The downward trends have been underway since before the December holidays. Vaccines — which so far have only been given to select groups of people, including health care workers, people 65 and older, and a handful of others — may account for a small portion of the shift, said Westergaard, who is the chief medical officer in the DHS Bureau of Communicable Diseases. But, he suggested, people’s behavior has probably made a bigger difference.
“People have gotten into a groove and are doing the right thing in terms of restricting gatherings and wearing masks,” Westergaard told reporters. And as new cases have declined, he added, there’s been “a positive feedback loop” that has made case investigation and contact tracing easier.
When cases surged in November, local health departments’ contact tracing efforts were overwhelmed. With declining case numbers and having learned greater efficiency in the tracing process, “we’re actually better able to respond to local clusters for local cases than we were before,” Westergaard added.
Meanwhile, vaccinations have increased statewide after a rollout hampered by limited supplies. As of Wednesday, Feb. 17, 1 million Wisconsin residents had received at least a first shot in the two-shot series, including more than 40% of people age 65 or older. Nearly 290,000 people in the state have gotten a second dose as well.
“We are on a roll,” said Van Dijk at a media briefing Thursday on the state’s vaccine progress.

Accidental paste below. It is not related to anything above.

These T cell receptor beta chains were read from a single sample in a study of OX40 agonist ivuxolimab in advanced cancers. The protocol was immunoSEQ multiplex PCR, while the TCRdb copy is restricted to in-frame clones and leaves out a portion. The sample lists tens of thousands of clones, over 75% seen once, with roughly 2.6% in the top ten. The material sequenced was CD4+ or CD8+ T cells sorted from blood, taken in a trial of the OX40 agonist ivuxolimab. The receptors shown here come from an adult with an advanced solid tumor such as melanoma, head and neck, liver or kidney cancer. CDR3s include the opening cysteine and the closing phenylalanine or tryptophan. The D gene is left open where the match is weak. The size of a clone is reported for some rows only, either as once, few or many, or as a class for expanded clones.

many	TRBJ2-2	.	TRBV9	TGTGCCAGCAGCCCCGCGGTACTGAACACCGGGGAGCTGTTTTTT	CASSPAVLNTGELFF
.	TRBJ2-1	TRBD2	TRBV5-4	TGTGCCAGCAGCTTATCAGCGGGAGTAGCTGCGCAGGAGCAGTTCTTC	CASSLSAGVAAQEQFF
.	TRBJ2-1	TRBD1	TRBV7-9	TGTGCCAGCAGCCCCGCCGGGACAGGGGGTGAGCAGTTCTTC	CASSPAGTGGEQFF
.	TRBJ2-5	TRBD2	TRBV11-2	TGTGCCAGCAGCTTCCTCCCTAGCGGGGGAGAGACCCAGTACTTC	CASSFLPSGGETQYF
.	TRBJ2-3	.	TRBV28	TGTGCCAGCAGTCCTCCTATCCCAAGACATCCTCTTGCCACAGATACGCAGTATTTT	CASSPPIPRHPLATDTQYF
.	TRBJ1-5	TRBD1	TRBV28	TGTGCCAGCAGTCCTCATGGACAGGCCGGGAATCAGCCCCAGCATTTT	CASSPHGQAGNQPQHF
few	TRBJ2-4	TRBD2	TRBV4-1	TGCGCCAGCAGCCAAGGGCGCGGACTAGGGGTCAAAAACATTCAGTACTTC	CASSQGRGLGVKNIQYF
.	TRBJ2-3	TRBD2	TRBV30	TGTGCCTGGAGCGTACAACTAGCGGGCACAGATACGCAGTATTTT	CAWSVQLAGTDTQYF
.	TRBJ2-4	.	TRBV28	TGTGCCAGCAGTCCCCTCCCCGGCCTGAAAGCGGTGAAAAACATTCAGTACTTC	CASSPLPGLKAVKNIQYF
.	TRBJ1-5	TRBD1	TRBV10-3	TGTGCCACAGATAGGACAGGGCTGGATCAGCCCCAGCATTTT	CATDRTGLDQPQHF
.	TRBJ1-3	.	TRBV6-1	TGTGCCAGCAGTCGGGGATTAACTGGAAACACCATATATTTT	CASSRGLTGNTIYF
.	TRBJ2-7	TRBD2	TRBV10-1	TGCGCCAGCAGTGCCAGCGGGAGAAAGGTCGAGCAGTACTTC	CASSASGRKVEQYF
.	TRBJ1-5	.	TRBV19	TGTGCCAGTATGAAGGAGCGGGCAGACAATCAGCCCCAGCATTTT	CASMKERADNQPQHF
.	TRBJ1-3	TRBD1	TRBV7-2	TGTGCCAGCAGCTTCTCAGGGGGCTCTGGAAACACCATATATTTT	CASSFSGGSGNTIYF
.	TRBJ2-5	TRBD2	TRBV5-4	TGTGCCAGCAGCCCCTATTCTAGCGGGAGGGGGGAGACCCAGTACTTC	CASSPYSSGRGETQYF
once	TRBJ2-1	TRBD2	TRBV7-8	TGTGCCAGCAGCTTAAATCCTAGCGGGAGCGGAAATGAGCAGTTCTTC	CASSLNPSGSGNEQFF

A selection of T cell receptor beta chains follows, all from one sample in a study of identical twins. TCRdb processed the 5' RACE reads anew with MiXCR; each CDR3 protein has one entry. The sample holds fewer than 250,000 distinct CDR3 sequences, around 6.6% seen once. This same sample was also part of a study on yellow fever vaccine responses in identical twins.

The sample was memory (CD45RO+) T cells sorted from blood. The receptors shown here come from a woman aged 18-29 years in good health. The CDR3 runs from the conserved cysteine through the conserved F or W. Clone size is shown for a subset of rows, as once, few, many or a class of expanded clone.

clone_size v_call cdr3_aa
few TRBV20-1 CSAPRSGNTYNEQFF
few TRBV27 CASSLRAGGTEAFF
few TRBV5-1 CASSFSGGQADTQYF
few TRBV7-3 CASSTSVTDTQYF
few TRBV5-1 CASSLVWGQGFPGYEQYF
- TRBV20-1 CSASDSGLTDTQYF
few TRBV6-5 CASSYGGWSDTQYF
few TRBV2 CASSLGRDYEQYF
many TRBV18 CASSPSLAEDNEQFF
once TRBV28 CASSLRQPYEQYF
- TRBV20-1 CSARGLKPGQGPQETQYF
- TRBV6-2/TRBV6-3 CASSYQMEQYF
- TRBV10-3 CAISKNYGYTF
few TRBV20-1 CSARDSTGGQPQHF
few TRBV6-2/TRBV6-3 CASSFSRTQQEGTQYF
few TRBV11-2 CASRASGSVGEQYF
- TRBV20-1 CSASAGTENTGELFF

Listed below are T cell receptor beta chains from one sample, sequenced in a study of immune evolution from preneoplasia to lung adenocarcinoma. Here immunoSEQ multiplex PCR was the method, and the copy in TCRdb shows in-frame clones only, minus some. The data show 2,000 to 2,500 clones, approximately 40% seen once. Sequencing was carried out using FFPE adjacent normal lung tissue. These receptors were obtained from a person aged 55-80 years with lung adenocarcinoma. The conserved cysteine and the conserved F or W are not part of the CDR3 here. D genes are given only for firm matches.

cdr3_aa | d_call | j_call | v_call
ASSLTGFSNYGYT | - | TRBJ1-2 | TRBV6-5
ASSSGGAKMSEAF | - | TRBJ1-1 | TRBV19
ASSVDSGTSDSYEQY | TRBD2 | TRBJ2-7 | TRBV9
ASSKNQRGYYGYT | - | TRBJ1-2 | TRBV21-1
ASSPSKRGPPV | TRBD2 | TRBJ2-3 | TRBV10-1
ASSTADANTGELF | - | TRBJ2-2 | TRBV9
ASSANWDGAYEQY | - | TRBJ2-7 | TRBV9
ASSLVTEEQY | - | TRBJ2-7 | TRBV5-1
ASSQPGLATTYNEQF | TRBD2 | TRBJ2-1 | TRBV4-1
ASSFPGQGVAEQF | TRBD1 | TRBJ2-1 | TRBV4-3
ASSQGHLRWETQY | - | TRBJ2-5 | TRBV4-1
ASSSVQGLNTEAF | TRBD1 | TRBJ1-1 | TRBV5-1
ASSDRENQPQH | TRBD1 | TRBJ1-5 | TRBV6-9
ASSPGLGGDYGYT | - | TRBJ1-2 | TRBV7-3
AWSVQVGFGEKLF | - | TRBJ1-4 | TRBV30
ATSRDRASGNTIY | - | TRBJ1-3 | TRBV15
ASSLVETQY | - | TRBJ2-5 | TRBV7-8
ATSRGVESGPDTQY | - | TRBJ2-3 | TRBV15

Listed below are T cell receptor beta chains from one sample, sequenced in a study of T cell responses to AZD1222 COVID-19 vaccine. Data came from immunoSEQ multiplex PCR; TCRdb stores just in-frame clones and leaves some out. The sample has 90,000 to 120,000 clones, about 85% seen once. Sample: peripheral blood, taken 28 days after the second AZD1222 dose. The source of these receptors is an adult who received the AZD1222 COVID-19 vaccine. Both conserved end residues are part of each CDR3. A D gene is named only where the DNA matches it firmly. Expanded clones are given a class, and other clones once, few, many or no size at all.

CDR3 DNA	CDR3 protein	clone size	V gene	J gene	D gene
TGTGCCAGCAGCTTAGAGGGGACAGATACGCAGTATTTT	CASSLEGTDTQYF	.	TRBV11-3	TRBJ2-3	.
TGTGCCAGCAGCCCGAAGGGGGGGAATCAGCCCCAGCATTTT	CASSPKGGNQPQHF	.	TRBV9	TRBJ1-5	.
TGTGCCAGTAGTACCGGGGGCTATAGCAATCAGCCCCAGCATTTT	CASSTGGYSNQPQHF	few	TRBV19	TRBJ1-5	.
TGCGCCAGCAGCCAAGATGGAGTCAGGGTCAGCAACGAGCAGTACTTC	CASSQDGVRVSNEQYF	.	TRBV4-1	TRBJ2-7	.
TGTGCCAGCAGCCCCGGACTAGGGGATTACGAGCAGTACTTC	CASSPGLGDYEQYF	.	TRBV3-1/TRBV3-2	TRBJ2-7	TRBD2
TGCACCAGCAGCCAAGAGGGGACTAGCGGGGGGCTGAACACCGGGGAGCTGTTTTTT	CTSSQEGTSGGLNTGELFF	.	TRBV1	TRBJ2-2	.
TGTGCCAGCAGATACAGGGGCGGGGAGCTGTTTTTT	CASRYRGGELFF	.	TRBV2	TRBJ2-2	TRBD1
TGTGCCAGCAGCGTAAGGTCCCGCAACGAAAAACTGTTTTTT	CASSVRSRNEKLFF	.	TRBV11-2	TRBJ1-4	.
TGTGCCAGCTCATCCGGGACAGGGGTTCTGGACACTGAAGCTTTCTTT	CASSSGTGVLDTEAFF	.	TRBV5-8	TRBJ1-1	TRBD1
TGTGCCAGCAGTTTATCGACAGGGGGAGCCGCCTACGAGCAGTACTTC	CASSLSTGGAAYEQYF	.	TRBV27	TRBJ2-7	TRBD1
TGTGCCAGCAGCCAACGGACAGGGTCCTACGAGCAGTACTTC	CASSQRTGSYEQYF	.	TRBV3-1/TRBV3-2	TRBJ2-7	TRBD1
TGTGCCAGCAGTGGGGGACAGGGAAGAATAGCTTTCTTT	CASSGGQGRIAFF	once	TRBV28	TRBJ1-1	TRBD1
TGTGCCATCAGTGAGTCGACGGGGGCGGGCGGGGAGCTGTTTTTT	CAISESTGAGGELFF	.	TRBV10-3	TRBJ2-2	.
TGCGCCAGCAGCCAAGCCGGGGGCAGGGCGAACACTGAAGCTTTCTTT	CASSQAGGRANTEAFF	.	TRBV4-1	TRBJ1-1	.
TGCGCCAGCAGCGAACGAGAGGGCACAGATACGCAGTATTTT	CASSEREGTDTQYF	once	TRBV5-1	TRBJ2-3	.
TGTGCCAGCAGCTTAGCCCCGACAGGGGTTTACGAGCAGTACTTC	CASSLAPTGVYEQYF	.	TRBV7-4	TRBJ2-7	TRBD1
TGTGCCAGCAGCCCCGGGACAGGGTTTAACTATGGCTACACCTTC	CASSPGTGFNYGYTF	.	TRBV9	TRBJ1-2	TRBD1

Even with those milestones, vaccine distribution has continued to fall short of the demand. The timetable for vaccinating everyone in the state depends on how much vaccine the federal government ships, Van Dijk said.
Wisconsin’s vaccine allotment is improving. The state has been told it will get 115,000 first doses to distribute each week for the next three weeks — a 64% increase from its weekly shipments in mid-January. That doesn’t include another 18,000 doses a week going to Walgreens drugstores in the states that, like the state’s allotment, will be reserved for frontline health care workers; police, fire and corrections staff; and people 65 and older.
The additional supplies heading to the state still only represent about one-third of the demand for the vaccine. In the last week, state vaccine providers had asked for 350,000 doses. Most have only gotten 25% to 30% of what they have requested, Van Dijk said.
Next in line for shots
The state is projecting that the next group of people in the priority list for shots — educators, food service workers, utility workers and other essential workers — will be able to start getting vaccines after March 1.